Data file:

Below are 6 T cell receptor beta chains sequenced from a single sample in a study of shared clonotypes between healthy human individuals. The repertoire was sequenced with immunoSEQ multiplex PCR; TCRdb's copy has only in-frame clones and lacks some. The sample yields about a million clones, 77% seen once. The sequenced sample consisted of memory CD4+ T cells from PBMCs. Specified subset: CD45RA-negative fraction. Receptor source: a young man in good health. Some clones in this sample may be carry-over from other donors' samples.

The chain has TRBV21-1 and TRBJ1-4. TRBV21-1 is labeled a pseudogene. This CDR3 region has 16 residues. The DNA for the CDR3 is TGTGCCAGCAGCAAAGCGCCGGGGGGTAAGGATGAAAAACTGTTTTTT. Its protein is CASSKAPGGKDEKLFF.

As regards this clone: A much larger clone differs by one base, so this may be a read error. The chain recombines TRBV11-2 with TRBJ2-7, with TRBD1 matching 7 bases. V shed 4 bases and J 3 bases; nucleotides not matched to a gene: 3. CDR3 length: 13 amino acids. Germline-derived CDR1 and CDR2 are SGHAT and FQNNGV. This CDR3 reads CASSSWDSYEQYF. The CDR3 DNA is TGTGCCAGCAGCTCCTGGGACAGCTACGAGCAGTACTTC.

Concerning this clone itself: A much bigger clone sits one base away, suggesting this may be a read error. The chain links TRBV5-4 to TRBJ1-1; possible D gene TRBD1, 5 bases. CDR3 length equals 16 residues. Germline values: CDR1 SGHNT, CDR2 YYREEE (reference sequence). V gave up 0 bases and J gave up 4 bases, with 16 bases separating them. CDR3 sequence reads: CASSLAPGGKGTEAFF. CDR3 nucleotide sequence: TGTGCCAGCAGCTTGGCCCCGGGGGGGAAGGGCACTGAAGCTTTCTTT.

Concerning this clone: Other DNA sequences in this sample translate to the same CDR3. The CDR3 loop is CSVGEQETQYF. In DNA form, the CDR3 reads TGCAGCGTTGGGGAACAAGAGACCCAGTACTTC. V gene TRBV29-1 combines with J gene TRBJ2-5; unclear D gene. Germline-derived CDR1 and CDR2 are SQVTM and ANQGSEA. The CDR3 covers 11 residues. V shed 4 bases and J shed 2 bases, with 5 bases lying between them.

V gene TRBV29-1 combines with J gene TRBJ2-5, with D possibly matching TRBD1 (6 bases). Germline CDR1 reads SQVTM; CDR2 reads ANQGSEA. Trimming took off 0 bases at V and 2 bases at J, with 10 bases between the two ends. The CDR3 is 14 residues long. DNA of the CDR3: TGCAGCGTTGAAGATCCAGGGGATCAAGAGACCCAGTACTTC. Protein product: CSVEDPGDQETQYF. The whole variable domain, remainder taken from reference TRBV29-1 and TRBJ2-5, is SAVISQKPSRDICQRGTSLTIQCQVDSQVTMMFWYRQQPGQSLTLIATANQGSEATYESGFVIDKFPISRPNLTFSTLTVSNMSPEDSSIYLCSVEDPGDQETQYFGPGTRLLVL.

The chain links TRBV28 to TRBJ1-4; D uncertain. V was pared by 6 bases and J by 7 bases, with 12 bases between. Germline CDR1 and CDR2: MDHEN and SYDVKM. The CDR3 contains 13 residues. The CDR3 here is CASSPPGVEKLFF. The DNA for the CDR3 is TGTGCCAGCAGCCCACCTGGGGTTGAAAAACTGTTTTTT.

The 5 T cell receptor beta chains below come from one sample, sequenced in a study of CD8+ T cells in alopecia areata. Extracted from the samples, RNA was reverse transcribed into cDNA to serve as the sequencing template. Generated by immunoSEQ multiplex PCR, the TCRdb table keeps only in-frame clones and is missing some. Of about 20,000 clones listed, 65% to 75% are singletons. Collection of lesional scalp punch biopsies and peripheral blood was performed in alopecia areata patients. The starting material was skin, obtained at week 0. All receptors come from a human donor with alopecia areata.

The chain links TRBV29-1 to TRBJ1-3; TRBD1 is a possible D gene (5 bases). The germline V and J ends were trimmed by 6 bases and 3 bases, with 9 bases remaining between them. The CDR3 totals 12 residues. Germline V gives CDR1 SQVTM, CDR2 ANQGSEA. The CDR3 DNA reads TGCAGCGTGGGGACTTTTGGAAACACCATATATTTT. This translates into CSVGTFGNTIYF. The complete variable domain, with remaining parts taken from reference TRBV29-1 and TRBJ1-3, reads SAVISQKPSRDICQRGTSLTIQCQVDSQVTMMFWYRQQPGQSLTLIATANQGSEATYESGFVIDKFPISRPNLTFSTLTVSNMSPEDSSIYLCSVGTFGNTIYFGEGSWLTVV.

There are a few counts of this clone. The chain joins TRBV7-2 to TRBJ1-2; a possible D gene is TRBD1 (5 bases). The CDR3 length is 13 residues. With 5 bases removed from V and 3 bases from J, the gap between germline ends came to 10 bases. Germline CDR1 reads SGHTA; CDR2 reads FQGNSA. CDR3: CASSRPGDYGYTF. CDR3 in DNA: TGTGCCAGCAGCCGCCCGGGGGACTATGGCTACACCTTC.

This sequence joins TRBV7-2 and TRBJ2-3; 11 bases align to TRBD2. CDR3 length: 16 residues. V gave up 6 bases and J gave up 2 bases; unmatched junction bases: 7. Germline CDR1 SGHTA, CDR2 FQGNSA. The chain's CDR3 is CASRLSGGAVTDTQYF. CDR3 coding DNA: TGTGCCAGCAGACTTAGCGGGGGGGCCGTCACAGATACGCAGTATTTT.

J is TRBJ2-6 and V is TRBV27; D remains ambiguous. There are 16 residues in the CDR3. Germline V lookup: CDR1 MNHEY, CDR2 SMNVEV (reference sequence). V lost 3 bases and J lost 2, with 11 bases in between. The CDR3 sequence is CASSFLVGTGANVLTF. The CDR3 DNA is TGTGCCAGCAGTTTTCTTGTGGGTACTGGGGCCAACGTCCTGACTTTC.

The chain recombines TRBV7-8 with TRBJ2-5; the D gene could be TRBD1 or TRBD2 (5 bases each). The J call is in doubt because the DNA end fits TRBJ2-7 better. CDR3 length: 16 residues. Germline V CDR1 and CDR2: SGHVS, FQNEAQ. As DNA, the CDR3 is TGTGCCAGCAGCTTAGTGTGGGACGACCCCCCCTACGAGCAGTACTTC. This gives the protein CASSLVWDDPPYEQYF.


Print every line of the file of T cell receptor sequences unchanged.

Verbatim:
Below are 6 T cell receptor beta chains sequenced from a single sample in a study of shared clonotypes between healthy human individuals. The repertoire was sequenced with immunoSEQ multiplex PCR; TCRdb's copy has only in-frame clones and lacks some. The sample yields about a million clones, 77% seen once. The sequenced sample consisted of memory CD4+ T cells from PBMCs. Specified subset: CD45RA-negative fraction. Receptor source: a young man in good health. Some clones in this sample may be carry-over from other donors' samples.

The chain has TRBV21-1 and TRBJ1-4. TRBV21-1 is labeled a pseudogene. This CDR3 region has 16 residues. The DNA for the CDR3 is TGTGCCAGCAGCAAAGCGCCGGGGGGTAAGGATGAAAAACTGTTTTTT. Its protein is CASSKAPGGKDEKLFF.

As regards this clone: A much larger clone differs by one base, so this may be a read error. The chain recombines TRBV11-2 with TRBJ2-7, with TRBD1 matching 7 bases. V shed 4 bases and J 3 bases; nucleotides not matched to a gene: 3. CDR3 length: 13 amino acids. Germline-derived CDR1 and CDR2 are SGHAT and FQNNGV. This CDR3 reads CASSSWDSYEQYF. The CDR3 DNA is TGTGCCAGCAGCTCCTGGGACAGCTACGAGCAGTACTTC.

Concerning this clone itself: A much bigger clone sits one base away, suggesting this may be a read error. The chain links TRBV5-4 to TRBJ1-1; possible D gene TRBD1, 5 bases. CDR3 length equals 16 residues. Germline values: CDR1 SGHNT, CDR2 YYREEE (reference sequence). V gave up 0 bases and J gave up 4 bases, with 16 bases separating them. CDR3 sequence reads: CASSLAPGGKGTEAFF. CDR3 nucleotide sequence: TGTGCCAGCAGCTTGGCCCCGGGGGGGAAGGGCACTGAAGCTTTCTTT.

Concerning this clone: Other DNA sequences in this sample translate to the same CDR3. The CDR3 loop is CSVGEQETQYF. In DNA form, the CDR3 reads TGCAGCGTTGGGGAACAAGAGACCCAGTACTTC. V gene TRBV29-1 combines with J gene TRBJ2-5; unclear D gene. Germline-derived CDR1 and CDR2 are SQVTM and ANQGSEA. The CDR3 covers 11 residues. V shed 4 bases and J shed 2 bases, with 5 bases lying between them.

V gene TRBV29-1 combines with J gene TRBJ2-5, with D possibly matching TRBD1 (6 bases). Germline CDR1 reads SQVTM; CDR2 reads ANQGSEA. Trimming took off 0 bases at V and 2 bases at J, with 10 bases between the two ends. The CDR3 is 14 residues long. DNA of the CDR3: TGCAGCGTTGAAGATCCAGGGGATCAAGAGACCCAGTACTTC. Protein product: CSVEDPGDQETQYF. The whole variable domain, remainder taken from reference TRBV29-1 and TRBJ2-5, is SAVISQKPSRDICQRGTSLTIQCQVDSQVTMMFWYRQQPGQSLTLIATANQGSEATYESGFVIDKFPISRPNLTFSTLTVSNMSPEDSSIYLCSVEDPGDQETQYFGPGTRLLVL.

The chain links TRBV28 to TRBJ1-4; D uncertain. V was pared by 6 bases and J by 7 bases, with 12 bases between. Germline CDR1 and CDR2: MDHEN and SYDVKM. The CDR3 contains 13 residues. The CDR3 here is CASSPPGVEKLFF. The DNA for the CDR3 is TGTGCCAGCAGCCCACCTGGGGTTGAAAAACTGTTTTTT.

The 5 T cell receptor beta chains below come from one sample, sequenced in a study of CD8+ T cells in alopecia areata. Extracted from the samples, RNA was reverse transcribed into cDNA to serve as the sequencing template. Generated by immunoSEQ multiplex PCR, the TCRdb table keeps only in-frame clones and is missing some. Of about 20,000 clones listed, 65% to 75% are singletons. Collection of lesional scalp punch biopsies and peripheral blood was performed in alopecia areata patients. The starting material was skin, obtained at week 0. All receptors come from a human donor with alopecia areata.

The chain links TRBV29-1 to TRBJ1-3; TRBD1 is a possible D gene (5 bases). The germline V and J ends were trimmed by 6 bases and 3 bases, with 9 bases remaining between them. The CDR3 totals 12 residues. Germline V gives CDR1 SQVTM, CDR2 ANQGSEA. The CDR3 DNA reads TGCAGCGTGGGGACTTTTGGAAACACCATATATTTT. This translates into CSVGTFGNTIYF. The complete variable domain, with remaining parts taken from reference TRBV29-1 and TRBJ1-3, reads SAVISQKPSRDICQRGTSLTIQCQVDSQVTMMFWYRQQPGQSLTLIATANQGSEATYESGFVIDKFPISRPNLTFSTLTVSNMSPEDSSIYLCSVGTFGNTIYFGEGSWLTVV.

There are a few counts of this clone. The chain joins TRBV7-2 to TRBJ1-2; a possible D gene is TRBD1 (5 bases). The CDR3 length is 13 residues. With 5 bases removed from V and 3 bases from J, the gap between germline ends came to 10 bases. Germline CDR1 reads SGHTA; CDR2 reads FQGNSA. CDR3: CASSRPGDYGYTF. CDR3 in DNA: TGTGCCAGCAGCCGCCCGGGGGACTATGGCTACACCTTC.

This sequence joins TRBV7-2 and TRBJ2-3; 11 bases align to TRBD2. CDR3 length: 16 residues. V gave up 6 bases and J gave up 2 bases; unmatched junction bases: 7. Germline CDR1 SGHTA, CDR2 FQGNSA. The chain's CDR3 is CASRLSGGAVTDTQYF. CDR3 coding DNA: TGTGCCAGCAGACTTAGCGGGGGGGCCGTCACAGATACGCAGTATTTT.

J is TRBJ2-6 and V is TRBV27; D remains ambiguous. There are 16 residues in the CDR3. Germline V lookup: CDR1 MNHEY, CDR2 SMNVEV (reference sequence). V lost 3 bases and J lost 2, with 11 bases in between. The CDR3 sequence is CASSFLVGTGANVLTF. The CDR3 DNA is TGTGCCAGCAGTTTTCTTGTGGGTACTGGGGCCAACGTCCTGACTTTC.

The chain recombines TRBV7-8 with TRBJ2-5; the D gene could be TRBD1 or TRBD2 (5 bases each). The J call is in doubt because the DNA end fits TRBJ2-7 better. CDR3 length: 16 residues. Germline V CDR1 and CDR2: SGHVS, FQNEAQ. As DNA, the CDR3 is TGTGCCAGCAGCTTAGTGTGGGACGACCCCCCCTACGAGCAGTACTTC. This gives the protein CASSLVWDDPPYEQYF.